Call it the winter blues or blahs or simply seasonal sadness. Whatever term you use, around this time, many of us start to feel our mood sinking. We feel especially tired and sluggish. We might even feel like the walking dead, moping from one task to the next.
That’s because as the days get shorter and colder, we spend more time indoors and are less active, according to Ashley Solomon, PsyD, a clinical psychologist who blogs at Nourishing the Soul. “We tend to be more sedentary, which we know impacts our level of energy and even interest in activities,” she said.
It also doesn’t help that our bodies produce more melatonin when the sun sets, making us sleepy, said Deborah Serani, Psy.D, a clinical psychologist and author of the book Living with Depression. (Interestingly, melatonin is known as “the Dracula of hormones,” because it only comes out at night, according to the National Sleep Foundation.)
Our eating habits also contribute to our sinking mood and energy levels. “We tend to eat warmer, heartier meals because that’s part of our evolutionary survival strategy for staying protected through the winter months,” Solomon said. Eating more sugary foods – which is common from Halloween to New Year’s – also spikes glucose levels, leading to a crash of exhaustion, Serani said.
But that doesn’t mean you’re doomed to a dull and fatigued fall and winter. Here are five ways to lift your energy and mood.
1. Better understand your body clock.
For some of us seasonal changes have a dramatic effect on our bodies. For others, it’s a subtle shift, if there’s one at all. This has to do with our circadian rhythms.
Our circadian rhythm is essentially an internal body clock. “[It] regulates our body with respect to sleeping, feeding and well-being,” Serani said. Circadian rhythms respond to sunlight. With less sun exposure in the fall and winter, many people experience a shift in their circadian rhythm, she said.
How can you tell if you’ve been affected? If you’re sluggish during the times of the day you used to feel energetic or you’re exhausted when you used to be well rested, the seasonal changes might be affecting you, she said.
To reset your clock, on the weekends, when possible, wake up without an alarm so your body gets adequate rest, Serani said. For some, melatonin supplements might improve sleep, she said.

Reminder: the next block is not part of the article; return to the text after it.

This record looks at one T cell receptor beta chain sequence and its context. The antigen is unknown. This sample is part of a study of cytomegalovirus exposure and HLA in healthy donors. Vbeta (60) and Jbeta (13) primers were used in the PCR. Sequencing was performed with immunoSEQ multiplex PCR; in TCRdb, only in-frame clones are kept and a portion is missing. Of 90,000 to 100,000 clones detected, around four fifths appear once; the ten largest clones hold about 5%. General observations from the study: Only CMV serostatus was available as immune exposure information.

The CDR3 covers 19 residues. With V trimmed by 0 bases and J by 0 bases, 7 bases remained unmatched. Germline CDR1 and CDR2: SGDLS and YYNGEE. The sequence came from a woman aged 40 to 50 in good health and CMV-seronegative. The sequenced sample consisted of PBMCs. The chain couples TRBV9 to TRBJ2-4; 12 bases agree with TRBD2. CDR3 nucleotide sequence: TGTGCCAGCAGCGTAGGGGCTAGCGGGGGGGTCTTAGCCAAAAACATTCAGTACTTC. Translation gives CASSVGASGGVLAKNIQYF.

Getting enough sunshine is key. Twenty minutes a day seems to be the magic number, Serani said. You can achieve that by going outside or soaking in the sunshine by a window, she said. Or you can buy a light box, which emits bright artificial light.
(Light therapy is actually very helpful for people with seasonal affective disorder, a form of clinical depression that occurs during the winter. This New York Times article has some good information.)
2. Keep up regular physical activity.
Depending on where you live, you might want to participate in winter activities, such as skiing, snowboarding, snowshoeing, ice-skating or hockey.
But if those aren’t appealing, Solomon said, “even taking a short walk each day or going to an indoor yoga class can help.” Workout DVDs are another option.
If you’re not sure what you like, try a variety of activities that sound like fun. Then pay attention to which activities boost your mood and energy levels.
3. Eat a variety of foods.
“Make sure you’re eating a variety of foods, including as many fruits and vegetables as you can,” Solomon said. If fresh produce isn’t available, eat foods that are in season, she said.
Also, “Though the colder weather makes us crave sweets and starches, be mindful to keep protein in your diet as a balance,” Serani said. “Protein doesn’t spike your sugar levels, leaving you to feel more satisfied, less irritable and tired than simple carbohydrates and sugars.”
Keep in mind that this isn’t about restricting what you eat or feeling ashamed – or sinful – about eating sugar. (There’s nothing criminal about savoring your favorite desserts.) Rather, it’s about paying attention to how foods affect you, giving your body the nutrients it needs and enjoying what you eat.
As the temps take a nosedive, the last thing you might want to do is leave your house. But try. “Schedule regular contact with friends and family, even if it’s via Skype,” Solomon said. Still, make sure you’re also getting out, she stressed.
5. Pamper yourself.
When you think of treating yourself, what comes to mind? For instance, consider taking fragrant baths, drinking hot tea, reading books, lighting candles or cuddling with a loved one, said Serani, who tends to pamper herself more during the fall and wintertime. “These seasonal things raise dopamine, serotonin and oxytocin, feel-good hormones that improve mood,” she said.
Seasonal Affective Disorder (SAD)
If you’re feeling deeply depressed and your daily functioning is impaired, your winter blues might actually be seasonal affective disorder. Learn more about SAD here, and get an evaluation from a mental health professional.
Woman in the snow photo available from Shutterstock
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Last reviewed: By John M. Grohol, Psy.D. on 3 Dec 2012
Published on PsychCentral.com. All rights reserved.
Tartakovsky, M. (2012). 5 Ways to Beat the Winter Blahs. Psych Central. Retrieved on May 19, 2013, from http://psychcentral.com/blog/archives/2012/12/03/5-ways-to-beat-the-winter-blahs/